Conservationists worried about dwindling number of common cranesThe number of migratory common cranes coming to the country has been decreasing of late due to shrinking paddy fields and wetlands, conservationists say.
Conservationists are worried about the conservation of common cranes, a bird species locally known as karyang kurung, that migrate to Nepal every year in winter. According to the Bird Education Society, an organisation working for bird conservation, the number of common cranes migrating to the country is dwindling in recent years.
“Dibyanagar in the western part of Chitwan is the main habitat of the bird species. They make their way from as far away as Mongolia by flying thousands of kilometres,” said Ramesh Chaudhary, the chairman of the society. According to him, Dibyanagar’s vast paddy fields and wetland are what attract the migratory birds to the place.
Common cranes usually arrive in the area in the month of November and stay till February every year.
“They arrive after the paddy harvest season. They glean the leftover grains in the fields and stay on the banks of the Narayani river,” said Chaudhary.
However, the decreasing number of common cranes in the country has worried conservationists.
According to Hemsagar Baral, a senior ornithologist, large flocks of the bird species used to be seen in the districts near the Koshi and Karnali rivers, including Saptari, Siraha, Kailali and Bardiya, among others.
“Only a handful of this bird species can be spotted in these places nowadays,” said Baral.
The number of common cranes coming to the country has been decreasing of late due to shrinking paddy fields and wetlands.
“We had counted 152 common cranes in the Dibyanagar area five years ago. The number was around 80 last year,” said Bashu Bidari, another ornithologist working for the conservation of birds in the country. He urged the government authorities, people’s representatives and the local residents to work hand in hand to conserve the bird species.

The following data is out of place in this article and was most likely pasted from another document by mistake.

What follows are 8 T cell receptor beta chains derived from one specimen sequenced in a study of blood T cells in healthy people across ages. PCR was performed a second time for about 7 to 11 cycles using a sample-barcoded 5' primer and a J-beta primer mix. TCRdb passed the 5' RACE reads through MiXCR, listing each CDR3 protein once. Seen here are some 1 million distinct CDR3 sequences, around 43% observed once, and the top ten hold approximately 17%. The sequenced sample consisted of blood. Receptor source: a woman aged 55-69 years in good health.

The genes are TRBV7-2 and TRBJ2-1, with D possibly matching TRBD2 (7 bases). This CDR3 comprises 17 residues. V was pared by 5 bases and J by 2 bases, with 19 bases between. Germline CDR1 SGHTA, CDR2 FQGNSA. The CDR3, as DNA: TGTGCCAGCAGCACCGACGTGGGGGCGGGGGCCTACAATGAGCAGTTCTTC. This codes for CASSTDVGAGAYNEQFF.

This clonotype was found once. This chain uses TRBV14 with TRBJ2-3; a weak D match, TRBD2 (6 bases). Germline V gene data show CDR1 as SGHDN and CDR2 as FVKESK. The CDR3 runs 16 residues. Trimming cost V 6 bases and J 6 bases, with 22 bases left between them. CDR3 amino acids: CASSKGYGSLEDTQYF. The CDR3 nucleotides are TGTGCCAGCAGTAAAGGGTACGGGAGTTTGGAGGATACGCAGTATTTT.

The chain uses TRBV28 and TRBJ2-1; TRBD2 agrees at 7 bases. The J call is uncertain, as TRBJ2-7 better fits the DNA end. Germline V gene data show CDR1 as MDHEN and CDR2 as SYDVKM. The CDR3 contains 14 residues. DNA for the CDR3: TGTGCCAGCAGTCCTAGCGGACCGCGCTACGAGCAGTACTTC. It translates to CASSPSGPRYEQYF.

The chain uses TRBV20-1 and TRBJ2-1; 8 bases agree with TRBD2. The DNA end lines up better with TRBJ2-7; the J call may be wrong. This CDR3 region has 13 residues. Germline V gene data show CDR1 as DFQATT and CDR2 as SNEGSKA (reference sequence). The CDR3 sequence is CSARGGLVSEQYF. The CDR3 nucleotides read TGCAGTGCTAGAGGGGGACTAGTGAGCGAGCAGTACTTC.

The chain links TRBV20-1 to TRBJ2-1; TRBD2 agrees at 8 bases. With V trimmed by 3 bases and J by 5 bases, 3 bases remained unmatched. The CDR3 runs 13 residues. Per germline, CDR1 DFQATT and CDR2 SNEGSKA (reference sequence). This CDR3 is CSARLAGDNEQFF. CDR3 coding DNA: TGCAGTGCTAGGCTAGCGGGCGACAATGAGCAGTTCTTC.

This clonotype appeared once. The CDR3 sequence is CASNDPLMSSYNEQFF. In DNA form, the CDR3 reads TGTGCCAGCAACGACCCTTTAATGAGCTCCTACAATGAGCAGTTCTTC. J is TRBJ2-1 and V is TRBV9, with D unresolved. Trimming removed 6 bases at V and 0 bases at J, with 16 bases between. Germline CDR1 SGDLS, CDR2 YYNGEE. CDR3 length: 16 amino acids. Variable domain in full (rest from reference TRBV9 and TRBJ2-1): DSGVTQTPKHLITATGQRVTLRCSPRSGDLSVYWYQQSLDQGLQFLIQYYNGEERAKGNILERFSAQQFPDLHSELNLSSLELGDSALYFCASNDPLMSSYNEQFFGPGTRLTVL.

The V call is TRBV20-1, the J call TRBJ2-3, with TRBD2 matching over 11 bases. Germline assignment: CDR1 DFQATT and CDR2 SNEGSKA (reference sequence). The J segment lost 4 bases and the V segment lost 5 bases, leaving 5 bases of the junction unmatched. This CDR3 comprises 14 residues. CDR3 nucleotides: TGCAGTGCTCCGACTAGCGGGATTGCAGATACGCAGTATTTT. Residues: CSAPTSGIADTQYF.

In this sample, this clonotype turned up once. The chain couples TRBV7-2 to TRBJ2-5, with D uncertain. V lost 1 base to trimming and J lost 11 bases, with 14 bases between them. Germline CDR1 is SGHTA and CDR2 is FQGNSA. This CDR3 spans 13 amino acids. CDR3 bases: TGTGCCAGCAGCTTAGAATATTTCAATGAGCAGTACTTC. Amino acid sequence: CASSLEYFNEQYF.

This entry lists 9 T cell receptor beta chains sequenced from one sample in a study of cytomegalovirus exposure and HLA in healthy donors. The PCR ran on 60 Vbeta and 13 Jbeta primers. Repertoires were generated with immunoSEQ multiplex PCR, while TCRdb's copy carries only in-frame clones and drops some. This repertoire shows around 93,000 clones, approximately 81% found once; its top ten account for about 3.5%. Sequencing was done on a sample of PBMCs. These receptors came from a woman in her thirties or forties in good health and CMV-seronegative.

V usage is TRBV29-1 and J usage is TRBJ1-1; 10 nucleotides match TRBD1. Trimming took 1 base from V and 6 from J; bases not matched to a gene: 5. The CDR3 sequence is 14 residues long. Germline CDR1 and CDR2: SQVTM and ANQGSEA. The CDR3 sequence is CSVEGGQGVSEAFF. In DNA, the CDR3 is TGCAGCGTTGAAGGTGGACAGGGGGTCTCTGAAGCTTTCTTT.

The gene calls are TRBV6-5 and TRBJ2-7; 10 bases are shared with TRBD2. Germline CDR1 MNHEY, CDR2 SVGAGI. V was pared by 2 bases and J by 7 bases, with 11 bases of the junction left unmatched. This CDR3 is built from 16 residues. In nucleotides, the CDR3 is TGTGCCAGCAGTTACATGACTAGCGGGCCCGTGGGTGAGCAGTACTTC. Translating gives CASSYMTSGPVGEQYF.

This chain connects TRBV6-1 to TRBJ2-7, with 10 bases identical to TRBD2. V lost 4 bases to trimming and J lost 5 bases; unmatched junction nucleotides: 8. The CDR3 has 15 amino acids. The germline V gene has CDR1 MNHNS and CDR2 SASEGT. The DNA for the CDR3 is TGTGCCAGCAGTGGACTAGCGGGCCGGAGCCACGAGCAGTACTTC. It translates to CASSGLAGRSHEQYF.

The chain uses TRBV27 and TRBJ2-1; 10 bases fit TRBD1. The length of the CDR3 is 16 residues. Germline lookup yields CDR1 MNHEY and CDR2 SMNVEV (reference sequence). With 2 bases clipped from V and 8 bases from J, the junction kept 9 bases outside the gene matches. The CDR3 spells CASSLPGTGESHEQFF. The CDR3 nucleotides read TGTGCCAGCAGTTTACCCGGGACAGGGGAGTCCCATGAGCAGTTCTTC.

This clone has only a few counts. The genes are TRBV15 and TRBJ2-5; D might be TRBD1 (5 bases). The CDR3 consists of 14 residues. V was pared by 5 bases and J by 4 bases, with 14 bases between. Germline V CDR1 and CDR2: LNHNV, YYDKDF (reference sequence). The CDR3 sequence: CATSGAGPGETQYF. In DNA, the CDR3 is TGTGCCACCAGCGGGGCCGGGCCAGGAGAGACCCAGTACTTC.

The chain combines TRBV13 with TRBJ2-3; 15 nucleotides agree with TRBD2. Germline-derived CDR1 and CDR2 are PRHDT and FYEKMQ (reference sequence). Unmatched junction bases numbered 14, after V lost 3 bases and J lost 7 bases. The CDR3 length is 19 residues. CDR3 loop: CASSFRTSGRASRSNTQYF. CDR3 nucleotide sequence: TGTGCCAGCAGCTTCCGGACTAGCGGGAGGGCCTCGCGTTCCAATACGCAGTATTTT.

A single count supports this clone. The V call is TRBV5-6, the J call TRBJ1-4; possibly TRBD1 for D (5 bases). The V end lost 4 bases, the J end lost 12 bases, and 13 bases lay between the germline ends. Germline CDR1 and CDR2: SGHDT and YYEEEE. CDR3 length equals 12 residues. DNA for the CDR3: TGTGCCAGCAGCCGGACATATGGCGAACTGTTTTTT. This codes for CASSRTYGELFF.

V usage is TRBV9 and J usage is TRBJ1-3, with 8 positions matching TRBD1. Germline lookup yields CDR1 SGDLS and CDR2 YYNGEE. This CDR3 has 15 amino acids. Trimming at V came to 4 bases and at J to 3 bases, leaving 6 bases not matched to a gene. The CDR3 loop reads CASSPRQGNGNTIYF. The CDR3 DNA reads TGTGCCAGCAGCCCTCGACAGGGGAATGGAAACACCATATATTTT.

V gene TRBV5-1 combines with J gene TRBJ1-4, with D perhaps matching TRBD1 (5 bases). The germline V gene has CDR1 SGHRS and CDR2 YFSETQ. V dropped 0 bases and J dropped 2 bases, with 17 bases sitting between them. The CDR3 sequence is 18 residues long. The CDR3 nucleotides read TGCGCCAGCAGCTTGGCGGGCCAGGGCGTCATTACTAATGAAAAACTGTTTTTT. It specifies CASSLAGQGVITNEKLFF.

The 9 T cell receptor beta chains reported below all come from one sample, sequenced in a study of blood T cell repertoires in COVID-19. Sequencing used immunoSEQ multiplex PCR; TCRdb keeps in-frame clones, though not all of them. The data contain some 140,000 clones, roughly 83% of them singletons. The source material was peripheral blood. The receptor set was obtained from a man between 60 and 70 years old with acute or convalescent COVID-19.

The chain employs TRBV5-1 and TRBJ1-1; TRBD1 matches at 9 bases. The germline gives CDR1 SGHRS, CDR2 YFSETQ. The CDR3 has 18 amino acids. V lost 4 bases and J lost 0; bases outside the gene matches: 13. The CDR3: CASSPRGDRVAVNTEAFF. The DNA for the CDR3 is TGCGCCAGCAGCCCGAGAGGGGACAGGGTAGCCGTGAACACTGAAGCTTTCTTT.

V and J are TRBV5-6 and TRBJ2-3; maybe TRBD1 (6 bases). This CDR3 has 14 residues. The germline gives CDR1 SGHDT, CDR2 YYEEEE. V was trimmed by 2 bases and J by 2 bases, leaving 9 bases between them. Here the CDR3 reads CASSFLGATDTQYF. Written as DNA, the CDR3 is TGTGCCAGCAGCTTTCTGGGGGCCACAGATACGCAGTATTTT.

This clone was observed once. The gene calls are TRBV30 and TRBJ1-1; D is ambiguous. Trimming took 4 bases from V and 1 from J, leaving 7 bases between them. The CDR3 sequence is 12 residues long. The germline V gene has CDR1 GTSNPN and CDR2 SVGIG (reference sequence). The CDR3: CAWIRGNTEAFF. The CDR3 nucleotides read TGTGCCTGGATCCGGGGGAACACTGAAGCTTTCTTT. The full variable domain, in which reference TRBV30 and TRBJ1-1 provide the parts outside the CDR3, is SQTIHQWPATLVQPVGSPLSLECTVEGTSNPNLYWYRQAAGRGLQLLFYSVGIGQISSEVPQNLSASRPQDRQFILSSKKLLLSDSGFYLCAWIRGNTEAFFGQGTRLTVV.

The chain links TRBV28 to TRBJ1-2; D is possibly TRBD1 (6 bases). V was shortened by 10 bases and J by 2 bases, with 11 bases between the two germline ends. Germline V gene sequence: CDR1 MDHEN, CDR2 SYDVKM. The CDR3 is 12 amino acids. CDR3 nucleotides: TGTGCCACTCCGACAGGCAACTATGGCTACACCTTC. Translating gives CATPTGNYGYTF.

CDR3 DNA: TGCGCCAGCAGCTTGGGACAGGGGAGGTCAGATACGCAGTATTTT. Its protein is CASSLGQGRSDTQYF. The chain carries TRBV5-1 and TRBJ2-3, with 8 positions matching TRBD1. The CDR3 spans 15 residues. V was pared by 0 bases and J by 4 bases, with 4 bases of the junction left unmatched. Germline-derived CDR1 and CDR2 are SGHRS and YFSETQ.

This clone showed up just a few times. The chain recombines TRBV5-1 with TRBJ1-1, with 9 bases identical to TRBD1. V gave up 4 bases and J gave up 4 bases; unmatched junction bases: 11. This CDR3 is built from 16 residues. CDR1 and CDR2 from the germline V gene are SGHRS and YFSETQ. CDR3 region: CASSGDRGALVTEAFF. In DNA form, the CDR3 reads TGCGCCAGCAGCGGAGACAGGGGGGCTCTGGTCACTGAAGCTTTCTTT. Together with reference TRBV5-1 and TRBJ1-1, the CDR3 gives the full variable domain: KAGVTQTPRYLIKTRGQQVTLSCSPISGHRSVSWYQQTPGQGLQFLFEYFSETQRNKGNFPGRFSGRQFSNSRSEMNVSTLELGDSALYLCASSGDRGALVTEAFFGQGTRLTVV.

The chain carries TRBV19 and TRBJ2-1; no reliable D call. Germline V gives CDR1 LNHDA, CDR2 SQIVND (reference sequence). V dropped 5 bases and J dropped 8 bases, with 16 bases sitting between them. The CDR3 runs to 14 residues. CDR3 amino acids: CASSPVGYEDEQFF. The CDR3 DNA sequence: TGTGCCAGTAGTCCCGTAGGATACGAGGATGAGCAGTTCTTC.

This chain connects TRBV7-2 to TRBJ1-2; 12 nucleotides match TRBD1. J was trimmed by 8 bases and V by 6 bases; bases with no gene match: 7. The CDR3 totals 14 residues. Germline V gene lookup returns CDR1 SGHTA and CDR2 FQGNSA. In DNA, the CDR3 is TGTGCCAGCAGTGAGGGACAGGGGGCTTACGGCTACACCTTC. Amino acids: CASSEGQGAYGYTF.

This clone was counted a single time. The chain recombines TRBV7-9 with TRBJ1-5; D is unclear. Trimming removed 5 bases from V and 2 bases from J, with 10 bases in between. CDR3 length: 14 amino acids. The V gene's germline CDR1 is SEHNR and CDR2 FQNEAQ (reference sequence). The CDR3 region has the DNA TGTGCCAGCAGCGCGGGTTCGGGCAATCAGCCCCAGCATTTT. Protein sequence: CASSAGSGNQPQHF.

The common cranes migrate towards the south from Mongolia and other countries every year, reaching as far as Gujarat and Rajasthan in India to avoid the extreme cold.
“Government authorities in India manage their fields and plant crops to conserve the migratory common cranes. But in Nepal, neither the government nor local residents pay attention to conserve the bird species,” said Bidari.
In Dibyanagar, the local residents are gradually switching to vegetable farming, poultry farming and fish farming. As a result, the vast paddy fields in the area are shrinking along with the wetland.
“The karyang kurung will not come to Dibyanagar in the future if we fail to create a suitable environment for them. We have started talking to the villagers and aware them about the importance of the migratory bird and its conservation,” said Chaudhary. “We can conserve the common cranes in Dibyanagar by conserving a few bighas of paddy fields. The area can turn into a tourist destination for bird watchers.”
Nepal, a haven for birding, hosts 887 bird species, including the Spiny babbler (Turdoides nipalensis) which is found only in Nepal. Various species of birds from as far away as Siberia migrate to several places in the country every year. However, the loss of habitat due to human encroachment, haphazard extraction of riverbed materials, excessive fishing and bird hunting threatens the survival of bird species in the country.